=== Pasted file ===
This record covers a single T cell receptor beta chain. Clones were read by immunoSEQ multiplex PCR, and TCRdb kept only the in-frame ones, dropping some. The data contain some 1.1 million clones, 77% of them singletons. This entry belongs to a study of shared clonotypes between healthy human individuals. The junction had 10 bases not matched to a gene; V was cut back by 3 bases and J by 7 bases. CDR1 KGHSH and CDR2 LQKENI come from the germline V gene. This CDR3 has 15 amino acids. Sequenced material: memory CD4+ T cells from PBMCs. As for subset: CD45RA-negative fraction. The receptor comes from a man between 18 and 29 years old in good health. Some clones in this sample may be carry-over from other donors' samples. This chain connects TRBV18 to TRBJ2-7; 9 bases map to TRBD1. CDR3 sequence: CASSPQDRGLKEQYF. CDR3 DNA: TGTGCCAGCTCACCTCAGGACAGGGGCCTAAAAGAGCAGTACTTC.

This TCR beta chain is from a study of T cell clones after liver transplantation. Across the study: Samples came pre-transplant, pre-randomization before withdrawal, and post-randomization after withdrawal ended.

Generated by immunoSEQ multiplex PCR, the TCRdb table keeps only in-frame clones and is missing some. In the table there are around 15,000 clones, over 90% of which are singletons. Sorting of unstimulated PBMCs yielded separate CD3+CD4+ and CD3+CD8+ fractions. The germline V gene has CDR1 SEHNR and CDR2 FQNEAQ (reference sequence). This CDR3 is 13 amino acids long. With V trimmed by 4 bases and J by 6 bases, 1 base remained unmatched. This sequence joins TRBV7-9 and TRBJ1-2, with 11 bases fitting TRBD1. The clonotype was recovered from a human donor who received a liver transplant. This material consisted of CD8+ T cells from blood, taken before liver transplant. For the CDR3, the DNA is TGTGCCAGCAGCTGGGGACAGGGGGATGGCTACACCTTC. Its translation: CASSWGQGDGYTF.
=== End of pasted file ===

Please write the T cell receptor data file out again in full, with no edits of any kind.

This record covers a single T cell receptor beta chain. Clones were read by immunoSEQ multiplex PCR, and TCRdb kept only the in-frame ones, dropping some. The data contain some 1.1 million clones, 77% of them singletons. This entry belongs to a study of shared clonotypes between healthy human individuals. The junction had 10 bases not matched to a gene; V was cut back by 3 bases and J by 7 bases. CDR1 KGHSH and CDR2 LQKENI come from the germline V gene. This CDR3 has 15 amino acids. Sequenced material: memory CD4+ T cells from PBMCs. As for subset: CD45RA-negative fraction. The receptor comes from a man between 18 and 29 years old in good health. Some clones in this sample may be carry-over from other donors' samples. This chain connects TRBV18 to TRBJ2-7; 9 bases map to TRBD1. CDR3 sequence: CASSPQDRGLKEQYF. CDR3 DNA: TGTGCCAGCTCACCTCAGGACAGGGGCCTAAAAGAGCAGTACTTC.

This TCR beta chain is from a study of T cell clones after liver transplantation. Across the study: Samples came pre-transplant, pre-randomization before withdrawal, and post-randomization after withdrawal ended.

Generated by immunoSEQ multiplex PCR, the TCRdb table keeps only in-frame clones and is missing some. In the table there are around 15,000 clones, over 90% of which are singletons. Sorting of unstimulated PBMCs yielded separate CD3+CD4+ and CD3+CD8+ fractions. The germline V gene has CDR1 SEHNR and CDR2 FQNEAQ (reference sequence). This CDR3 is 13 amino acids long. With V trimmed by 4 bases and J by 6 bases, 1 base remained unmatched. This sequence joins TRBV7-9 and TRBJ1-2, with 11 bases fitting TRBD1. The clonotype was recovered from a human donor who received a liver transplant. This material consisted of CD8+ T cells from blood, taken before liver transplant. For the CDR3, the DNA is TGTGCCAGCAGCTGGGGACAGGGGGATGGCTACACCTTC. Its translation: CASSWGQGDGYTF.